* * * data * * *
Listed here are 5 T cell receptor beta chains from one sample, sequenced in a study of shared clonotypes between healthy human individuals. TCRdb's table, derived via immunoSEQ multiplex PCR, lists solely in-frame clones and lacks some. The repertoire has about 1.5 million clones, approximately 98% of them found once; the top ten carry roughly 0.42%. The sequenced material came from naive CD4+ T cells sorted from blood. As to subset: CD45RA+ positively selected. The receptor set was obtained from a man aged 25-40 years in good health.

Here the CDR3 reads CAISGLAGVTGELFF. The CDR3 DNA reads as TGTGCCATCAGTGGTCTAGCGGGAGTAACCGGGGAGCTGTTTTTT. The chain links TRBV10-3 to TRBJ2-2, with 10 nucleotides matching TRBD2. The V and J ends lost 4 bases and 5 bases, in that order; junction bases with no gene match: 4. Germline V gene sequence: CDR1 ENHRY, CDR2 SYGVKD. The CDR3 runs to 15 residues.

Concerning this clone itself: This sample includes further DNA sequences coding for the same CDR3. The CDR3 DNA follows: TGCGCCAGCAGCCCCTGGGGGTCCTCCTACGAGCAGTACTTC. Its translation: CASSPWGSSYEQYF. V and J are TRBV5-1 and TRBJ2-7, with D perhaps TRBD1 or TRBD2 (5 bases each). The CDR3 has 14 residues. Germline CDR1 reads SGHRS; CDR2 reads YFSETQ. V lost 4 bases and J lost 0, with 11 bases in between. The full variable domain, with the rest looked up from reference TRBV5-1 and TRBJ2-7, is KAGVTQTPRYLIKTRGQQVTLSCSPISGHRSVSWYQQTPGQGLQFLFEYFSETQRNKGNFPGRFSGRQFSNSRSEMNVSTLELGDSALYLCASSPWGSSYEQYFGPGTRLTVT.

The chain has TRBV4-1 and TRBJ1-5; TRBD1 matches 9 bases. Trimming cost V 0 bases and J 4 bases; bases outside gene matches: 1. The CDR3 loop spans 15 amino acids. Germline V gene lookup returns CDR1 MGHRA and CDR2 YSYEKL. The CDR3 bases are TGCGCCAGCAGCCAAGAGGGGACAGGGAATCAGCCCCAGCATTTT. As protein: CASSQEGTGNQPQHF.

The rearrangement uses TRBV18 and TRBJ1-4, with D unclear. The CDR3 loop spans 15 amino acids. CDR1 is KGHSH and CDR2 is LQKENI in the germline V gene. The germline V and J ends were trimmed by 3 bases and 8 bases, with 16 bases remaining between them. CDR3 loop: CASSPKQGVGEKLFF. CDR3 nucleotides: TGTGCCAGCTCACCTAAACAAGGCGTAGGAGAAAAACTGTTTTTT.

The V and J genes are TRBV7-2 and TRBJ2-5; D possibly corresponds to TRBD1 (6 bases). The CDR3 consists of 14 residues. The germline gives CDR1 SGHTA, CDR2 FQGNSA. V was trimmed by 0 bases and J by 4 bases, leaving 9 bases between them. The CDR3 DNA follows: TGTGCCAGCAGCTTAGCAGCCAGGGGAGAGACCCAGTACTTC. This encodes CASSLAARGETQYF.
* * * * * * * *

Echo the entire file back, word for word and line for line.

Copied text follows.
Listed here are 5 T cell receptor beta chains from one sample, sequenced in a study of shared clonotypes between healthy human individuals. TCRdb's table, derived via immunoSEQ multiplex PCR, lists solely in-frame clones and lacks some. The repertoire has about 1.5 million clones, approximately 98% of them found once; the top ten carry roughly 0.42%. The sequenced material came from naive CD4+ T cells sorted from blood. As to subset: CD45RA+ positively selected. The receptor set was obtained from a man aged 25-40 years in good health.

Here the CDR3 reads CAISGLAGVTGELFF. The CDR3 DNA reads as TGTGCCATCAGTGGTCTAGCGGGAGTAACCGGGGAGCTGTTTTTT. The chain links TRBV10-3 to TRBJ2-2, with 10 nucleotides matching TRBD2. The V and J ends lost 4 bases and 5 bases, in that order; junction bases with no gene match: 4. Germline V gene sequence: CDR1 ENHRY, CDR2 SYGVKD. The CDR3 runs to 15 residues.

Concerning this clone itself: This sample includes further DNA sequences coding for the same CDR3. The CDR3 DNA follows: TGCGCCAGCAGCCCCTGGGGGTCCTCCTACGAGCAGTACTTC. Its translation: CASSPWGSSYEQYF. V and J are TRBV5-1 and TRBJ2-7, with D perhaps TRBD1 or TRBD2 (5 bases each). The CDR3 has 14 residues. Germline CDR1 reads SGHRS; CDR2 reads YFSETQ. V lost 4 bases and J lost 0, with 11 bases in between. The full variable domain, with the rest looked up from reference TRBV5-1 and TRBJ2-7, is KAGVTQTPRYLIKTRGQQVTLSCSPISGHRSVSWYQQTPGQGLQFLFEYFSETQRNKGNFPGRFSGRQFSNSRSEMNVSTLELGDSALYLCASSPWGSSYEQYFGPGTRLTVT.

The chain has TRBV4-1 and TRBJ1-5; TRBD1 matches 9 bases. Trimming cost V 0 bases and J 4 bases; bases outside gene matches: 1. The CDR3 loop spans 15 amino acids. Germline V gene lookup returns CDR1 MGHRA and CDR2 YSYEKL. The CDR3 bases are TGCGCCAGCAGCCAAGAGGGGACAGGGAATCAGCCCCAGCATTTT. As protein: CASSQEGTGNQPQHF.

The rearrangement uses TRBV18 and TRBJ1-4, with D unclear. The CDR3 loop spans 15 amino acids. CDR1 is KGHSH and CDR2 is LQKENI in the germline V gene. The germline V and J ends were trimmed by 3 bases and 8 bases, with 16 bases remaining between them. CDR3 loop: CASSPKQGVGEKLFF. CDR3 nucleotides: TGTGCCAGCTCACCTAAACAAGGCGTAGGAGAAAAACTGTTTTTT.

The V and J genes are TRBV7-2 and TRBJ2-5; D possibly corresponds to TRBD1 (6 bases). The CDR3 consists of 14 residues. The germline gives CDR1 SGHTA, CDR2 FQGNSA. V was trimmed by 0 bases and J by 4 bases, leaving 9 bases between them. The CDR3 DNA follows: TGTGCCAGCAGCTTAGCAGCCAGGGGAGAGACCCAGTACTTC. This encodes CASSLAARGETQYF.